The regulations provide further requirements to the information on persons with access to inside information to be included on the insider list. These requirements include the persons’ birth names, private and work phone numbers, CPR nos./national ID nos. and private addresses.

Going forward, the insider list must contain the following information:

  • The following information on the identity of any person with access to inside information:
  • the person’s name, surname, birth name (if different from the present);
  • the person’s birth date and CPR no. (or similar national ID no.);
  • the person’s full private address;
  • hardline and cell phone number of the person’s work phone;
  • hardline and cell phone number on the person’s private phone; and
  • name and address of the company by which the person is employed.
  • The reason for including the person on the insider list, including the person’s work title and insider status.
  • Date and time of when the person was given access to inside information.
  • Date for preparing the insider list.

Furthermore, the issuer shall continuously update the insider list in the event of one or more of the following circumstances:

  • The reason for including the person on the list is altered;
  • A person who was not already included on the list is given access to inside information; or
  • A person ceases to have access to inside information.

Both the date and the time of the circumstance that caused the list to be updated is to be specified.

Going forward, the persons included on the insider lists must at minimum electronically acknowledge the legal duties and the sanctions imposed upon such persons. This constitutes a tightening of the current rules, according to which the persons are only required to be informed hereof.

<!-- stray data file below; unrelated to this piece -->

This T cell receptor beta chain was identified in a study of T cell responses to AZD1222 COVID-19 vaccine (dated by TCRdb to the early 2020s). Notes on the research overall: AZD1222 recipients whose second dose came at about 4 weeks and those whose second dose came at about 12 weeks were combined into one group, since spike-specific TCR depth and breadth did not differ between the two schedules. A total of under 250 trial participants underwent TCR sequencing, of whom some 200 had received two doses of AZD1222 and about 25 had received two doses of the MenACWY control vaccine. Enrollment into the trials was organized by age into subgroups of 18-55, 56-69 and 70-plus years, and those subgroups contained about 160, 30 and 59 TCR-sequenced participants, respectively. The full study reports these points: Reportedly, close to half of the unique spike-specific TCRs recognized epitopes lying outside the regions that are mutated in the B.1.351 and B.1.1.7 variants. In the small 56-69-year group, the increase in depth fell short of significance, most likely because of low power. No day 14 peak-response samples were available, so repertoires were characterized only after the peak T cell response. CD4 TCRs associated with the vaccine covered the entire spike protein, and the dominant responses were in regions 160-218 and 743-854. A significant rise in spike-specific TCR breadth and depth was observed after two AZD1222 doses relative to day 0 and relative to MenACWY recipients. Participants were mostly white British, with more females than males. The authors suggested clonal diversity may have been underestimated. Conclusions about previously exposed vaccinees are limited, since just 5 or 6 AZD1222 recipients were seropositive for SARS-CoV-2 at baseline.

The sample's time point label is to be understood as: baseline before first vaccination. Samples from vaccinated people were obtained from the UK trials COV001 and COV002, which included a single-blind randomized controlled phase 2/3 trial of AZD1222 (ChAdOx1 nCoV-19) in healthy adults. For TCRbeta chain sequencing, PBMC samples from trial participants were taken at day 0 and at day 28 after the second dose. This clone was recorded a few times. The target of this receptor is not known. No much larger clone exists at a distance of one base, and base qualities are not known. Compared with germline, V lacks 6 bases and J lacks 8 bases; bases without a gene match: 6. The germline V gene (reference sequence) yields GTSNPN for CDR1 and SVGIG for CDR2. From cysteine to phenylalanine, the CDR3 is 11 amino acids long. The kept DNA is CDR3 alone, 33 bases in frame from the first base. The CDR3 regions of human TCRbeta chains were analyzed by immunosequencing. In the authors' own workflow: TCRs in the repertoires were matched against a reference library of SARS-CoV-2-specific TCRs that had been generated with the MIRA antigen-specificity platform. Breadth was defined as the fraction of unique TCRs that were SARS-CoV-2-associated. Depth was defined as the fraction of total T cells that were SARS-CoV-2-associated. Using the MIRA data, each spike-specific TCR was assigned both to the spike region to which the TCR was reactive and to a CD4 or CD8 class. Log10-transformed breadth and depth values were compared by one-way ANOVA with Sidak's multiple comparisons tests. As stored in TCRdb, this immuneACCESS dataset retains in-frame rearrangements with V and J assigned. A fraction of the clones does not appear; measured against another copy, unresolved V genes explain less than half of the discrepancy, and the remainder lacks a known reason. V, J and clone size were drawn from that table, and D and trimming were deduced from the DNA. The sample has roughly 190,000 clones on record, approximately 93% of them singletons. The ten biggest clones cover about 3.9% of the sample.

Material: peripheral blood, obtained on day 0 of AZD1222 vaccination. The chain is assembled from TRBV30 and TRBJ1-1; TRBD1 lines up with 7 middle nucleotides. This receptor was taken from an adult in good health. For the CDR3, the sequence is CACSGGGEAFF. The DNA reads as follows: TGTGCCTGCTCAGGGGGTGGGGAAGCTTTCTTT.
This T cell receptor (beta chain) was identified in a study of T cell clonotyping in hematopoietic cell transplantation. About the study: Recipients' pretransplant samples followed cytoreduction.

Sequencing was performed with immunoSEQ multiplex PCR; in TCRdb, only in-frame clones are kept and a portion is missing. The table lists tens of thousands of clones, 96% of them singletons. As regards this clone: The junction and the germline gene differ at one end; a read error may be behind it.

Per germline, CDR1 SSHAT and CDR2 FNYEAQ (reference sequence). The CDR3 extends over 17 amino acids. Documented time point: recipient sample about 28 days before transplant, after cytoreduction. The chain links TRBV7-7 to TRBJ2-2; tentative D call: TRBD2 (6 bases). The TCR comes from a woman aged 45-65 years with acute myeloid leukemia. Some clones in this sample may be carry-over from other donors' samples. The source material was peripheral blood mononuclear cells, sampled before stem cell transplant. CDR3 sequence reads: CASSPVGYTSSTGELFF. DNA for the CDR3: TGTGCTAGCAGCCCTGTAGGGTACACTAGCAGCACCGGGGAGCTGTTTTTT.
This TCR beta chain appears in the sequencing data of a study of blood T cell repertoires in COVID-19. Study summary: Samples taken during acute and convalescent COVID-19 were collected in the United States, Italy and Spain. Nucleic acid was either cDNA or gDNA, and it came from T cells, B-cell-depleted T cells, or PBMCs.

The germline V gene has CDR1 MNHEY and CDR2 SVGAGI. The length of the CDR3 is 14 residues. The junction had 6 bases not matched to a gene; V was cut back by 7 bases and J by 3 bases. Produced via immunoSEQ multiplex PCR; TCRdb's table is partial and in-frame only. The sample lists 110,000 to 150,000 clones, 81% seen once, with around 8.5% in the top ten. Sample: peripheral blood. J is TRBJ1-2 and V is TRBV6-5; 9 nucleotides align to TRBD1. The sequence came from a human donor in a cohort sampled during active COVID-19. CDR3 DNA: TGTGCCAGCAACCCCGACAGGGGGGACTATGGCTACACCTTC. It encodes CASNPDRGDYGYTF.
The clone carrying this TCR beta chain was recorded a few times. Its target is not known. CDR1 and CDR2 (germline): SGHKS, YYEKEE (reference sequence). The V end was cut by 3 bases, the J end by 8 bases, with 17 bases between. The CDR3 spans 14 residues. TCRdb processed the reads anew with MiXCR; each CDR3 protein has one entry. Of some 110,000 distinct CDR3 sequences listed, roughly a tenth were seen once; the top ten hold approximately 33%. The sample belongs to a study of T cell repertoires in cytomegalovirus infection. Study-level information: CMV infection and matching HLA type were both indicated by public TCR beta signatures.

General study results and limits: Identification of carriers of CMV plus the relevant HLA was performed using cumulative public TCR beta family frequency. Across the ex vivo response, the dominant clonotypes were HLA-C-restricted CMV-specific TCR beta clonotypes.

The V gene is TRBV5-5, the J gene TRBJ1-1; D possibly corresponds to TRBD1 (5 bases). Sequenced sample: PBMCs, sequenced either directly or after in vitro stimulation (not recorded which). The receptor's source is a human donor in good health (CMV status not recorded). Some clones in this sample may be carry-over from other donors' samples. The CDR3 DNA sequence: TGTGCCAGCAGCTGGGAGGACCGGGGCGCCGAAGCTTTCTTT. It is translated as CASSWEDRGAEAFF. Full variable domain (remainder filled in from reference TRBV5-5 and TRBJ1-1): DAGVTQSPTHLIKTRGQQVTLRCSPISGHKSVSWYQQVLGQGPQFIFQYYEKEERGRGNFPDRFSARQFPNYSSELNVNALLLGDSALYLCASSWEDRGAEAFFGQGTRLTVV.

New Format for preparing Insider Lists

The European Commission’s Implementing Regulation sets forth two standard forms for insider lists on persons with access to specific inside information and persons included in the additional section, respectively. The insider lists must be prepared in accordance with these forms.

The insider lists must be prepared electronically in order to ensure that only clearly identified persons have access to the lists and that there is access to previous versions of the lists.

Our Assessment

The new rules will enter into force on 3 July 2016, but companies that become subject to the obligation to prepare insider lists should already review and, if necessary, amend their procedures on preparing and updating the insider lists.

Due to the tightening of the requirements to the content of the lists, companies should also commence the collection of the additional information required to be included in the insider lists, including birth names, relevant phone numbers, CPR nos./national ID nos. and private addresses.

Lastly, the companies should update their templates for insider lists in order to comply with the electronic format to be applied on 3 July 2016 regarding the preparation and submission of insider lists.